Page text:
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(Starting the article with a definition (from BioWare), and general restructuring. Added alignment changes and alignment titles. TN-specific note moved to the TN article.)
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Alignment can best be illustrated as a tic-tac-toe board. The top of the board is [[good]], and the bottom of the board is [[evil]]. The left side of the board is [[law]], and the right side is [[chaos]]. The middle between law and chaos, and between good and evil, is [[neutral]]. A creature's general moral and personal attitudes are represented by its alignment and it is a tool for developing your character's identity. It is not a straitjacket for restricting your character. Each alignment represents a broad range of personality types or personal philosophies, so two characters of the same alignment can still be quite different from each other. In addition, few people are completely consistent.
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'''Alignment''' reflects how a character relates to the concepts of [[good]] and [[evil]], [[law]] and [[chaos]]. It can affect how certain [[non-player character|NPC]]s react within the game, and will occasionally determine whether an item can be used or not (some items have alignments of their own, and will not allow a conflict with their user). The main purpose of alignment, however, is to act as a guideline for consistent roleplaying, though it is not set in stone. The alignment of a character can change to match the style in which they are played, if deviation is consistent and serious. All of the nine alignments listed are viable choices for adventurers, though the "evil" variants are more often the domain of villains and monsters.
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<!-- The above is BioWare text (talk table entry 458). Please do not edit mercilessly. -->
   
{| border=1 cellspacing=0 cellpadding=4
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A [[player character|PC]]'s alignment is a tool for developing its personality. It is more guideline than restriction. Each alignment represents a broad range of personality types and personal philosophies, so two characters of the same alignment can still be quite different from each other. In addition, occasional deviations are permissible, as few people are completely consistent in their behavior.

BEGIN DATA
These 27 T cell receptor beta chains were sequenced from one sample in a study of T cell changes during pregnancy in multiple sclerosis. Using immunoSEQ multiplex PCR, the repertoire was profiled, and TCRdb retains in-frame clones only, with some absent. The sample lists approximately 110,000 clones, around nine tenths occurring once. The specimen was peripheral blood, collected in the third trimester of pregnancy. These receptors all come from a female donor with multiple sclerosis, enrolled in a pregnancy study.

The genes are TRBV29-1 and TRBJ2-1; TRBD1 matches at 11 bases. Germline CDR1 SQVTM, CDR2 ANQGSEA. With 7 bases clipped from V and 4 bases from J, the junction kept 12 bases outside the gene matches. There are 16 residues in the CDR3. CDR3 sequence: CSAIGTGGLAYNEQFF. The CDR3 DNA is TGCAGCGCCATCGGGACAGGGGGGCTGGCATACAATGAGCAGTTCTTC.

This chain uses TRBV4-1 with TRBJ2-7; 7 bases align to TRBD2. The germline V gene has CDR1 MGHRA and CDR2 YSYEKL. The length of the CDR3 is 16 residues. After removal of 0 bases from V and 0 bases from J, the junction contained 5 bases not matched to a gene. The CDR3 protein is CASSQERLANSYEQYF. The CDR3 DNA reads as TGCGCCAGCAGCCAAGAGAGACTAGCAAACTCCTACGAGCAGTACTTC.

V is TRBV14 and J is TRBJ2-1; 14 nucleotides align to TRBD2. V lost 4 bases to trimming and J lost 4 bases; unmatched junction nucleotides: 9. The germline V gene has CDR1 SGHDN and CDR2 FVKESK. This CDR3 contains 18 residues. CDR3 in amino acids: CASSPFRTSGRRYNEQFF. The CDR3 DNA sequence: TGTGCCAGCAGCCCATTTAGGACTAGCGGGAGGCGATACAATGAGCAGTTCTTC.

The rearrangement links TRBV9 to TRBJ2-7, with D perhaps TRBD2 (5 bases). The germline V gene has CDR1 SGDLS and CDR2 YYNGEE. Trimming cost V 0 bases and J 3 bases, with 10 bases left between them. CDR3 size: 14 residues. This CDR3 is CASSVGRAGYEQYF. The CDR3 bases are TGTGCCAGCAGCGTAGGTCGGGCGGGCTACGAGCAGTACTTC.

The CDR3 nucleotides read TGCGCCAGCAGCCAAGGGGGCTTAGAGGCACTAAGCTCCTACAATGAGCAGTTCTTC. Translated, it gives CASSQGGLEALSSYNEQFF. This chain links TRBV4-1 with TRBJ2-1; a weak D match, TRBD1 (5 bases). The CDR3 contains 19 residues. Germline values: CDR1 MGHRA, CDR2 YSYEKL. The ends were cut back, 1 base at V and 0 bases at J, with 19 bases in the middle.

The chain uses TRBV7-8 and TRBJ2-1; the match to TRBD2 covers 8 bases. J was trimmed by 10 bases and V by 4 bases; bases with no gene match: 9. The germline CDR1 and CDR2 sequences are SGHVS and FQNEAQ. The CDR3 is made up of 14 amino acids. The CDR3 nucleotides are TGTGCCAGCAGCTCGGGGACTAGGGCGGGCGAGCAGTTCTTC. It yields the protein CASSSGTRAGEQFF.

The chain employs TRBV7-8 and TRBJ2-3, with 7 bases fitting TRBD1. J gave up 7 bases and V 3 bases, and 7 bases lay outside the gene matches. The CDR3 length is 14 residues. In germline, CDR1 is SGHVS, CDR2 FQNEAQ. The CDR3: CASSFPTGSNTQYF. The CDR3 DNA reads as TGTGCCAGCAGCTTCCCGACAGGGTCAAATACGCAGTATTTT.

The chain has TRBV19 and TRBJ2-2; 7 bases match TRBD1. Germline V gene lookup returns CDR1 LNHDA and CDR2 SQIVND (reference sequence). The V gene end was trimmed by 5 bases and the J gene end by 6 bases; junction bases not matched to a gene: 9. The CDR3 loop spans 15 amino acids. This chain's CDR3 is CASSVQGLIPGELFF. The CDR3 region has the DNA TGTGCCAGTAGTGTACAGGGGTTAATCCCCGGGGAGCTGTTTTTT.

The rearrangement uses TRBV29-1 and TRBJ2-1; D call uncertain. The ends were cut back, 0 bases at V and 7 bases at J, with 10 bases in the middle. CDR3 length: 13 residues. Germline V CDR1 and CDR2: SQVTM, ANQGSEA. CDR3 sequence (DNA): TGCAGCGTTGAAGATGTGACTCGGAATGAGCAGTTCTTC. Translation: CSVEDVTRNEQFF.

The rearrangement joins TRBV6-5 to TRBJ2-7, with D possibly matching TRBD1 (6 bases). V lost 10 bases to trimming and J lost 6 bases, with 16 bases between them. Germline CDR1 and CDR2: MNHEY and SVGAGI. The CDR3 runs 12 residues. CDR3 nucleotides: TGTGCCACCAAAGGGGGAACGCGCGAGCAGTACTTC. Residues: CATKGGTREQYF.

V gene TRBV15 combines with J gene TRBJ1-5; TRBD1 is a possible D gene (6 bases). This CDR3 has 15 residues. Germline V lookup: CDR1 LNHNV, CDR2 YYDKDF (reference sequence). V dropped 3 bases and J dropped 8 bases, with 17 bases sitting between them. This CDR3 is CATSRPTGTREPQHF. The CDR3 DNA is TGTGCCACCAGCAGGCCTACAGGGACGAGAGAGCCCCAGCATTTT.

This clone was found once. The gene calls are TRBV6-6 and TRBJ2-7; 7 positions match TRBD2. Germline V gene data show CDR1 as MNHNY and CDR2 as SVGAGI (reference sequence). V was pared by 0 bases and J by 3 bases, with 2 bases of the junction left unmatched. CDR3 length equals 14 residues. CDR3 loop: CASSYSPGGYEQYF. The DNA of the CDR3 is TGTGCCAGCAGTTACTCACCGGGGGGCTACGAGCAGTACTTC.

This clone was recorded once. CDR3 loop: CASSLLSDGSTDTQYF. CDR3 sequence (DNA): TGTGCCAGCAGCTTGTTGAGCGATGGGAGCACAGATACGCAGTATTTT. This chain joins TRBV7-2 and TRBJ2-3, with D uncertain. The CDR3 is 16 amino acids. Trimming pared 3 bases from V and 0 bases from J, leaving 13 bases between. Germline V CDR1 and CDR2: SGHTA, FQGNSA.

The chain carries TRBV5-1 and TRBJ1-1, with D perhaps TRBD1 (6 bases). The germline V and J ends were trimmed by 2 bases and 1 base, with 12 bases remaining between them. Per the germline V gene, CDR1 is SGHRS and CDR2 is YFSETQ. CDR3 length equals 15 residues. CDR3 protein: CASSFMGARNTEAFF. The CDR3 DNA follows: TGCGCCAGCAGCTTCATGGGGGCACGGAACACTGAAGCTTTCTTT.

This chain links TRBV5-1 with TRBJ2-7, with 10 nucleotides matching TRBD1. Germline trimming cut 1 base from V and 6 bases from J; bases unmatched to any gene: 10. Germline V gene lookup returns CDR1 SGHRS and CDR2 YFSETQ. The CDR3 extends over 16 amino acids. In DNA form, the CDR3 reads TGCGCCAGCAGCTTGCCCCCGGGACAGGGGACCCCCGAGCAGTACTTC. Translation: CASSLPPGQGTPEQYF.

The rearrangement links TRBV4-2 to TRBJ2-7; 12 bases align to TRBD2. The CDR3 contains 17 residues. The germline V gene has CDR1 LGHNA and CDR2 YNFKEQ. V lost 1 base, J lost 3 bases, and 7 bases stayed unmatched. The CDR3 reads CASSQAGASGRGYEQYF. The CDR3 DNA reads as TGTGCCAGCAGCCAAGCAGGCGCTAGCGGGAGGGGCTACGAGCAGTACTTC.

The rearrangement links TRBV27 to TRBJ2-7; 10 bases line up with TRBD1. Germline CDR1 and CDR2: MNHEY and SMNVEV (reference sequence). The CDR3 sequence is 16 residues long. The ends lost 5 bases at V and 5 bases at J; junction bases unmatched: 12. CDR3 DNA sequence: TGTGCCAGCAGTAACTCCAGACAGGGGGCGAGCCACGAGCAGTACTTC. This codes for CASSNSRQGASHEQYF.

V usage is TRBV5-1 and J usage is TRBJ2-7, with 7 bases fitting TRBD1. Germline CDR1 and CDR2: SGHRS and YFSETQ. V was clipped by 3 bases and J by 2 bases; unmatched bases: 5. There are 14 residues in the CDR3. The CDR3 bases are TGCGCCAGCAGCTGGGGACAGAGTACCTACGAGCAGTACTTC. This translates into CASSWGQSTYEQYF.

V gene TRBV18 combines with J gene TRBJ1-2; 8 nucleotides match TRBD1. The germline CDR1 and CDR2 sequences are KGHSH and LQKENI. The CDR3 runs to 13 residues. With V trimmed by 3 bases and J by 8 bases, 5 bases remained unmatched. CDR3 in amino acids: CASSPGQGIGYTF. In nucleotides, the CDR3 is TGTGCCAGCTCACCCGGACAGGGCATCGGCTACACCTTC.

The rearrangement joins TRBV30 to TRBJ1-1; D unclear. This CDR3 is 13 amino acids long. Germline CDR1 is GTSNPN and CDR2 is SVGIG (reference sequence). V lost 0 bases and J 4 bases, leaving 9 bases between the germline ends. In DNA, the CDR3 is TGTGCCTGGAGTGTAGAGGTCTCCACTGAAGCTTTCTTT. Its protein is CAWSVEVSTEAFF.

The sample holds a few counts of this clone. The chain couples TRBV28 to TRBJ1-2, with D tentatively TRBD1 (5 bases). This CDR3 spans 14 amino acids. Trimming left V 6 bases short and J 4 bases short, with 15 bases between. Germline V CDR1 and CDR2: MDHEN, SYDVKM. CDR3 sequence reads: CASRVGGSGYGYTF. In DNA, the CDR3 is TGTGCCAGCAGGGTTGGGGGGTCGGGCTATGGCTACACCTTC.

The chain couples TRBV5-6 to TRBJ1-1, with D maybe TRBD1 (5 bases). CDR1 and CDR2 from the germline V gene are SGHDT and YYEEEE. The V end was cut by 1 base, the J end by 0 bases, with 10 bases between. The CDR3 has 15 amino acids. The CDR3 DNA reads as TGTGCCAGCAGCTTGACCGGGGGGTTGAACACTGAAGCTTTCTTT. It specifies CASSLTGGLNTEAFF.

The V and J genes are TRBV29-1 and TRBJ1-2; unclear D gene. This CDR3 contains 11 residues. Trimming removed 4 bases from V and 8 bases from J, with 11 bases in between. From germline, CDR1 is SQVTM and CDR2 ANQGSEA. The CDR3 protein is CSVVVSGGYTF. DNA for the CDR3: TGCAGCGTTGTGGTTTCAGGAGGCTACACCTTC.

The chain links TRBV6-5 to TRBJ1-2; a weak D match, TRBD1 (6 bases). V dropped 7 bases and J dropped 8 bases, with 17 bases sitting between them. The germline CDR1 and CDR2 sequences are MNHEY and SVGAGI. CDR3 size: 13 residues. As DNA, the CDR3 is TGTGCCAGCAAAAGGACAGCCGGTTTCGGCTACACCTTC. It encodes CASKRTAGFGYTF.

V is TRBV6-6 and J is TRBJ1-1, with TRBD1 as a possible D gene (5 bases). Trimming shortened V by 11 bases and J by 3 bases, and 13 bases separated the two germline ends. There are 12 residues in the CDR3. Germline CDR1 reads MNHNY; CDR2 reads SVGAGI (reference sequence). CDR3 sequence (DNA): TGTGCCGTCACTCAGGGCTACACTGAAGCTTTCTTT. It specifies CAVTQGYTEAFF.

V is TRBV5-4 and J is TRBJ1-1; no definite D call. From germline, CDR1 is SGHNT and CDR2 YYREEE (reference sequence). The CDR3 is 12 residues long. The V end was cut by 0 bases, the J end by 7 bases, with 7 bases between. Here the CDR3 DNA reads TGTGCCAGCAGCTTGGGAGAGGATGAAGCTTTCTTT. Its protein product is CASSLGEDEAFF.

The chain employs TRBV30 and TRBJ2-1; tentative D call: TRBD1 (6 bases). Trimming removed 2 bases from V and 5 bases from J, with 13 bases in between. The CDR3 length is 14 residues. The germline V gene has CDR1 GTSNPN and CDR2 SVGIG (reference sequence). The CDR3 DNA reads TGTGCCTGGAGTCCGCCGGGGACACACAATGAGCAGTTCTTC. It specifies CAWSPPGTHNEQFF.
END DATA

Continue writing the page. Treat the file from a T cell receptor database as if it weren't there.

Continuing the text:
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==The nine alignments==
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Alignment has two dimensions, each with three categories. The moral dimension reflects how a character relates to good and evil, consisting of the categories "good", "neutral", and "evil". The ethical dimension reflects how a character relates to law and chaos, consisting of the categories "lawful", "neutral", and "chaotic". Combining these dimensions yields the nine alignments.
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{| border=1 cellspacing=0 cellpadding=4 align=center
 
!
 
!
!Lawfull
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!chaotic<br /><small>''0-30''</small>
!Neutral
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!neutral<br /><small>''31-69''</small>
!Chaos
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!lawful<br /><small>''70-100''</small>
 
|-
 
|-
|'''Good'''
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!good<br /><small>''70-100''</small>
|[[lawful good|LG]]
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|[[chaotic good]]
|[[neutral good|NG]]
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|[[neutral good]]
|[[chaotic good|CG]]
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|[[lawful good]]
 
|-
 
|-
|'''Neutral'''
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!neutral<br /><small>''31-69''</small>
|[[lawful neutral|LN]]
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|[[chaotic neutral]]
|[[true neutral|TN]]
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|[[true neutral]]
|[[chaotic neutral|CN]]
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|[[lawful neutral]]
 
|-
 
|-
|'''Evil'''